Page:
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In the calmest of times, graduate school is challenging. Graduate students contend with impostor syndrome (“When will they figure out I don’t know everything?”), uncertainty (“Will I get an academic job? Do I even want an academic job? What do I do with this degree?”) and transitions (“Should I move apartments again? Do I spend the summer on internship, at home, or in the lab?”). In a pandemic, all those uncertainties are magnified because they exist in broader uncertainty. Even the experts can’t tell us yet exactly what will happen or what we should do.

The spaces where graduate training most frequently occurs -- the lab and the classroom -- do not sufficiently address the challenges that graduate students face. To start to do so, we professors at Indiana University and Miami University of Ohio created a learning community about a year ago, supported by the National Science Foundation, to bolster professional development for graduate students. We wanted to establish a third space --- not the lab, not the classroom -- where faculty members and students can engage just a bit differently: across disciplinary lines, considering professional development intentionally and interacting without evaluative goals or threats.

Our interdisciplinary graduate student learning community focused on STEM doctoral students, and we intentionally designed it to offer a professional development experience for them. Our hope in establishing that community was that by engaging across interdisciplinary lines, graduate students would build their professional identities, learn to communicate to people outside their primary disciplines and build connections that stretched across campus beyond their home labs and departments. None of us could have possibly anticipated how important this community would become for both the students and faculty during the pandemic.

The faculty spent one year designing the curriculum and recruiting the first cohort of participants from the graduate programs in chemistry and psychology. We began meeting as a group in fall 2019, coming together in person every three weeks over the next few months. We discussed role conflict, key professional skills and how to develop them, and specific steps graduate students might take as they plan out their career, given a realistic assessment of their opportunities and their constraints. For example, we filled out individual development plans, or IDPs (and this IDP, too), and refined our SMART goals. We voiced fears and uncertainties, and we listened.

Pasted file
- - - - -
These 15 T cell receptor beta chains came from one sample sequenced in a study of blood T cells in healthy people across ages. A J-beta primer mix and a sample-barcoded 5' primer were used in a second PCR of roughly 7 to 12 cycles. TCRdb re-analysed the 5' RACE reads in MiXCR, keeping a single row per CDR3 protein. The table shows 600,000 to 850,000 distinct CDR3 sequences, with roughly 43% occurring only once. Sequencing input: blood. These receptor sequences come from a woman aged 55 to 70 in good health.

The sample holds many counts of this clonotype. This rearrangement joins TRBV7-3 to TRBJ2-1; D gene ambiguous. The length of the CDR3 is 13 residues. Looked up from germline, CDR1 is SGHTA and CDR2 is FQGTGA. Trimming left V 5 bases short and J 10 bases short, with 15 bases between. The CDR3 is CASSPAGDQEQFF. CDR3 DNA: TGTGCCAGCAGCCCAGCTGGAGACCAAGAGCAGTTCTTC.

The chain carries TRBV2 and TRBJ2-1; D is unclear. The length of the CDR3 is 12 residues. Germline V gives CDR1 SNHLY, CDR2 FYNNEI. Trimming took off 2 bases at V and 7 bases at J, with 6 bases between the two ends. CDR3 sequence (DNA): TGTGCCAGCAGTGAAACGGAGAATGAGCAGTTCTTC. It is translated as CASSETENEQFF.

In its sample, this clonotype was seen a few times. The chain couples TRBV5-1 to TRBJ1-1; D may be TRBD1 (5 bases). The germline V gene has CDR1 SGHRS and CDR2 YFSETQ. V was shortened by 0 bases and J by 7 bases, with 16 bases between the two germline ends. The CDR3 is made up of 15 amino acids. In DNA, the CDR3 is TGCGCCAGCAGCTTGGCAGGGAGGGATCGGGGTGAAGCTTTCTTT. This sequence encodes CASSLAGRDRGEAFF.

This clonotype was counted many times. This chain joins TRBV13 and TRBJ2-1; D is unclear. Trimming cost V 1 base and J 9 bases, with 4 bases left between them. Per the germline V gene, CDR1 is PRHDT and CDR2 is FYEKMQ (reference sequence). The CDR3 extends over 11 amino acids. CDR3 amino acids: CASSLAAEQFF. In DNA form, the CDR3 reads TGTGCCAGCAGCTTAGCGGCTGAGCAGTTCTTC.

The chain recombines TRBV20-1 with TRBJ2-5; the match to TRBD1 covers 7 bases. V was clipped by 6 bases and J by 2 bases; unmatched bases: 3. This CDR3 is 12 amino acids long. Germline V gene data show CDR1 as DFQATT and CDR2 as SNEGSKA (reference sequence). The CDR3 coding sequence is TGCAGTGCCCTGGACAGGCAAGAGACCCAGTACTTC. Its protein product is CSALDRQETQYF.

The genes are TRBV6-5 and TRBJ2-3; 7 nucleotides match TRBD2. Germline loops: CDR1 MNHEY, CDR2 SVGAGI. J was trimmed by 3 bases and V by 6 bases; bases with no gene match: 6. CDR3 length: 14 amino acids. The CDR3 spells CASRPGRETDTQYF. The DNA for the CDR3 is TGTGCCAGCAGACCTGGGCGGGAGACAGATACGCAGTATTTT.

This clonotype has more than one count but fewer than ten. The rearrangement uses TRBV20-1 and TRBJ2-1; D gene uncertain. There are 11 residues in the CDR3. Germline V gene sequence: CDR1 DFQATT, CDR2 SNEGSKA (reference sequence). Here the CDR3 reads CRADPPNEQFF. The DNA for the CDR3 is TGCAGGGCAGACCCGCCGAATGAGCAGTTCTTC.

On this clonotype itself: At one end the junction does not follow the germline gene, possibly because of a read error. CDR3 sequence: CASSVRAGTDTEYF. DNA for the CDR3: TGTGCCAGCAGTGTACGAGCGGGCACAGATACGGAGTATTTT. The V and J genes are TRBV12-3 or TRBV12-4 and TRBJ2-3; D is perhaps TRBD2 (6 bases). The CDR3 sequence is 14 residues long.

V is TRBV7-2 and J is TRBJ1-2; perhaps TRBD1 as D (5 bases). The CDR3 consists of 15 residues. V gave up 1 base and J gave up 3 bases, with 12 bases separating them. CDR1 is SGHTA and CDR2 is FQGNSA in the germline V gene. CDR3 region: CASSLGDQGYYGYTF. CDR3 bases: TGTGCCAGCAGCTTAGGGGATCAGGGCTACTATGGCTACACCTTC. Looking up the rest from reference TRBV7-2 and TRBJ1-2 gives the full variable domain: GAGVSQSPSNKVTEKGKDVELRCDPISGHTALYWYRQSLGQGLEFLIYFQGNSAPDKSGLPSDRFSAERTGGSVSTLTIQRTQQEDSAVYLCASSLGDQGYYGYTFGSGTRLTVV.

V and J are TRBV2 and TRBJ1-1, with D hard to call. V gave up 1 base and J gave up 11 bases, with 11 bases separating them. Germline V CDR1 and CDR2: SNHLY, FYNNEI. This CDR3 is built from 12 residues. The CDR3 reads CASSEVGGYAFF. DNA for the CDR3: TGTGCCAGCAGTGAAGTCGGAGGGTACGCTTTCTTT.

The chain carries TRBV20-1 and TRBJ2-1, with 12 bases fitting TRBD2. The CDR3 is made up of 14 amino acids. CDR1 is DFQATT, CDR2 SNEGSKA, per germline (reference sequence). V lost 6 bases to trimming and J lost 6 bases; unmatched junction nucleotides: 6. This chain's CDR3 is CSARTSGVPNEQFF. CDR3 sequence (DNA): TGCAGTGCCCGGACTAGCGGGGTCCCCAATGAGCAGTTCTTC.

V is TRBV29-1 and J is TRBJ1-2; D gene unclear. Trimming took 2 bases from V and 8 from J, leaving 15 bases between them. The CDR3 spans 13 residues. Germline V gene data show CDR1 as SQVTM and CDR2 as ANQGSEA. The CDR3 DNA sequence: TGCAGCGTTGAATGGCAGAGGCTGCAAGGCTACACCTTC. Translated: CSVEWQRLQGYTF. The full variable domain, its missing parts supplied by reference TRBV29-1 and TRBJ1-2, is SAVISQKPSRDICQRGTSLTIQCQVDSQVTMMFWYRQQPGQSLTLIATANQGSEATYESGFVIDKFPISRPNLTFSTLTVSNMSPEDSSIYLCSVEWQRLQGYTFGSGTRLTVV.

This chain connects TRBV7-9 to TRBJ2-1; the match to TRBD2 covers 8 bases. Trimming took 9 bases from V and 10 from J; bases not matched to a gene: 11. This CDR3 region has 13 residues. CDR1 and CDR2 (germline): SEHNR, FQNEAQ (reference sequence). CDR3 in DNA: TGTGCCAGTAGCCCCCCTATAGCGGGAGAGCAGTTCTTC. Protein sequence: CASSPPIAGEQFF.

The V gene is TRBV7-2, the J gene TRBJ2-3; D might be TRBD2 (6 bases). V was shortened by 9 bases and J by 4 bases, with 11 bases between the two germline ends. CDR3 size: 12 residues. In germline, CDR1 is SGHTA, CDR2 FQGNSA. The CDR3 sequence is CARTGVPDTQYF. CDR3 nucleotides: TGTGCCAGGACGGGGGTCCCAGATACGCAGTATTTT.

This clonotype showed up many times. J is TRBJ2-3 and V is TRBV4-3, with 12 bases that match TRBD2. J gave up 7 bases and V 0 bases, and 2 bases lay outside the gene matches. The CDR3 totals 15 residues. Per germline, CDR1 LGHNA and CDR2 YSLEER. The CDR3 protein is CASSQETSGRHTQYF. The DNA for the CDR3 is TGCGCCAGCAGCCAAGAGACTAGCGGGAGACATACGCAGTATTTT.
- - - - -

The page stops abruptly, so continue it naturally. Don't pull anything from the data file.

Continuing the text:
Early feedback from the graduate students indicated that this interdisciplinary professional development community was valuable because it provided, as one student said, “a space with other faculty and graduate students without concerns of evaluation. As graduate students, we are constantly evaluated, so it can be hard to be authentic and vulnerable about sharing and learning about experiences, both good and bad.” Another student observed that the learning community “offered “a strong support system where [we] genuinely felt valued and had the opportunity to reflect on how I can better myself now and for my future. It’s also reassuring to know that graduate students across departments may be struggling with the same issues as you and knowing that your experience can help someone else or vice versa.” As a community, we were finding ways to clarify our goals and understand how we fit into our different disciplines.

Pivoting for the Pandemic

Then, in early March, everything changed. Overnight, our home institution transitioned to remote instruction. We needed to pivot our community and pivot fast. We set aside our curriculum for the March meeting and instead chose to gather via Webex to simply check in with everyone. Pursuing our planned agenda was the last thing on everyone’s minds.

In April and May, we continued to find new ways to connect and provide this third space -- we pivoted again and again. We spent more time explicitly checking in with each other during our meetings and started a Slack channel for asynchronous communication. In addition, we held weekly drop-in video chats via Google Hangouts. We emailed and texted with the graduate students regularly. We made multiple options available to meet the graduate students’ individual preferences for community and support.